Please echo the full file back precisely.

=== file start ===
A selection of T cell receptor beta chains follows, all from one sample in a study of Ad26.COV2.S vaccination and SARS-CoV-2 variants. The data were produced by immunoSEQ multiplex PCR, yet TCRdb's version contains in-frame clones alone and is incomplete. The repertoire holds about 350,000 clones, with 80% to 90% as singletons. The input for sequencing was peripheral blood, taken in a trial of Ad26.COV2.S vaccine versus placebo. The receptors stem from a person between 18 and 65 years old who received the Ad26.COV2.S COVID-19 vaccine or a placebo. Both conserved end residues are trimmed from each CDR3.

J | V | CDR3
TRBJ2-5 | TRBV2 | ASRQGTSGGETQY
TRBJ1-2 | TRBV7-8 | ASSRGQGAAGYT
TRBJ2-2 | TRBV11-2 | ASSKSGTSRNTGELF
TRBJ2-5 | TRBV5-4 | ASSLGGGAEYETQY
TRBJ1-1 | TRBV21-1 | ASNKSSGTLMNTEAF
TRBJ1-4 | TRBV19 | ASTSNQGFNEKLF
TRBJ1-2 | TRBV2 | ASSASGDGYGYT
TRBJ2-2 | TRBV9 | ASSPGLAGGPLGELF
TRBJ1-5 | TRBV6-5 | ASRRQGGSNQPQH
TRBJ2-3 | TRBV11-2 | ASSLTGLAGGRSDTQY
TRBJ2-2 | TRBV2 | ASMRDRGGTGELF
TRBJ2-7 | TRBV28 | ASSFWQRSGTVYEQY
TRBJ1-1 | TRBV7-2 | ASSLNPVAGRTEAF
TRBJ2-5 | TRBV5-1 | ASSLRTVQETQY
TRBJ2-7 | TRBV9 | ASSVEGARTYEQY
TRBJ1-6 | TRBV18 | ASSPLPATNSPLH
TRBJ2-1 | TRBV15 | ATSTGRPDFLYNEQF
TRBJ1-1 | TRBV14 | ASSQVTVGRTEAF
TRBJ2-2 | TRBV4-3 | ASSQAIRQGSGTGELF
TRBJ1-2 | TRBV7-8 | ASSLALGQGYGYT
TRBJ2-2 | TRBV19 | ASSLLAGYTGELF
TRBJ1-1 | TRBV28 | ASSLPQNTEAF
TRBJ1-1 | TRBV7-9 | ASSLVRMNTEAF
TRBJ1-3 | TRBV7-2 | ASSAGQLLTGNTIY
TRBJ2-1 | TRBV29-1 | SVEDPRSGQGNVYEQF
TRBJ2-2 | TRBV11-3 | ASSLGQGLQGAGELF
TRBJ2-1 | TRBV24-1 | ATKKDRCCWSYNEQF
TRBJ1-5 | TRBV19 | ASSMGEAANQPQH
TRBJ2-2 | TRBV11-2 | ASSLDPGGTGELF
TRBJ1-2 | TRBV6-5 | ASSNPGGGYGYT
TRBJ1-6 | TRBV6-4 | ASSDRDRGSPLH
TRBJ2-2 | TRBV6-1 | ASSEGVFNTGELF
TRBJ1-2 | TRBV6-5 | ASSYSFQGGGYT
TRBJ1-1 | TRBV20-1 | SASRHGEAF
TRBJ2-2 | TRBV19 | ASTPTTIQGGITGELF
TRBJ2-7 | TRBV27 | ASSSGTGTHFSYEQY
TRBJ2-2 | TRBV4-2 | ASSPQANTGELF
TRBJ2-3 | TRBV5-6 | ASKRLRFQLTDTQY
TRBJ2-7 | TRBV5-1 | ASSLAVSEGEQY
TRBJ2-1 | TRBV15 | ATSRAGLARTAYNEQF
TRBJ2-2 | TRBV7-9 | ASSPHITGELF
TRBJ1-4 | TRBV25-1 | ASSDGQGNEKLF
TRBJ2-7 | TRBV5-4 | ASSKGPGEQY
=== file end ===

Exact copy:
A selection of T cell receptor beta chains follows, all from one sample in a study of Ad26.COV2.S vaccination and SARS-CoV-2 variants. The data were produced by immunoSEQ multiplex PCR, yet TCRdb's version contains in-frame clones alone and is incomplete. The repertoire holds about 350,000 clones, with 80% to 90% as singletons. The input for sequencing was peripheral blood, taken in a trial of Ad26.COV2.S vaccine versus placebo. The receptors stem from a person between 18 and 65 years old who received the Ad26.COV2.S COVID-19 vaccine or a placebo. Both conserved end residues are trimmed from each CDR3.

J | V | CDR3
TRBJ2-5 | TRBV2 | ASRQGTSGGETQY
TRBJ1-2 | TRBV7-8 | ASSRGQGAAGYT
TRBJ2-2 | TRBV11-2 | ASSKSGTSRNTGELF
TRBJ2-5 | TRBV5-4 | ASSLGGGAEYETQY
TRBJ1-1 | TRBV21-1 | ASNKSSGTLMNTEAF
TRBJ1-4 | TRBV19 | ASTSNQGFNEKLF
TRBJ1-2 | TRBV2 | ASSASGDGYGYT
TRBJ2-2 | TRBV9 | ASSPGLAGGPLGELF
TRBJ1-5 | TRBV6-5 | ASRRQGGSNQPQH
TRBJ2-3 | TRBV11-2 | ASSLTGLAGGRSDTQY
TRBJ2-2 | TRBV2 | ASMRDRGGTGELF
TRBJ2-7 | TRBV28 | ASSFWQRSGTVYEQY
TRBJ1-1 | TRBV7-2 | ASSLNPVAGRTEAF
TRBJ2-5 | TRBV5-1 | ASSLRTVQETQY
TRBJ2-7 | TRBV9 | ASSVEGARTYEQY
TRBJ1-6 | TRBV18 | ASSPLPATNSPLH
TRBJ2-1 | TRBV15 | ATSTGRPDFLYNEQF
TRBJ1-1 | TRBV14 | ASSQVTVGRTEAF
TRBJ2-2 | TRBV4-3 | ASSQAIRQGSGTGELF
TRBJ1-2 | TRBV7-8 | ASSLALGQGYGYT
TRBJ2-2 | TRBV19 | ASSLLAGYTGELF
TRBJ1-1 | TRBV28 | ASSLPQNTEAF
TRBJ1-1 | TRBV7-9 | ASSLVRMNTEAF
TRBJ1-3 | TRBV7-2 | ASSAGQLLTGNTIY
TRBJ2-1 | TRBV29-1 | SVEDPRSGQGNVYEQF
TRBJ2-2 | TRBV11-3 | ASSLGQGLQGAGELF
TRBJ2-1 | TRBV24-1 | ATKKDRCCWSYNEQF
TRBJ1-5 | TRBV19 | ASSMGEAANQPQH
TRBJ2-2 | TRBV11-2 | ASSLDPGGTGELF
TRBJ1-2 | TRBV6-5 | ASSNPGGGYGYT
TRBJ1-6 | TRBV6-4 | ASSDRDRGSPLH
TRBJ2-2 | TRBV6-1 | ASSEGVFNTGELF
TRBJ1-2 | TRBV6-5 | ASSYSFQGGGYT
TRBJ1-1 | TRBV20-1 | SASRHGEAF
TRBJ2-2 | TRBV19 | ASTPTTIQGGITGELF
TRBJ2-7 | TRBV27 | ASSSGTGTHFSYEQY
TRBJ2-2 | TRBV4-2 | ASSPQANTGELF
TRBJ2-3 | TRBV5-6 | ASKRLRFQLTDTQY
TRBJ2-7 | TRBV5-1 | ASSLAVSEGEQY
TRBJ2-1 | TRBV15 | ATSRAGLARTAYNEQF
TRBJ2-2 | TRBV7-9 | ASSPHITGELF
TRBJ1-4 | TRBV25-1 | ASSDGQGNEKLF
TRBJ2-7 | TRBV5-4 | ASSKGPGEQY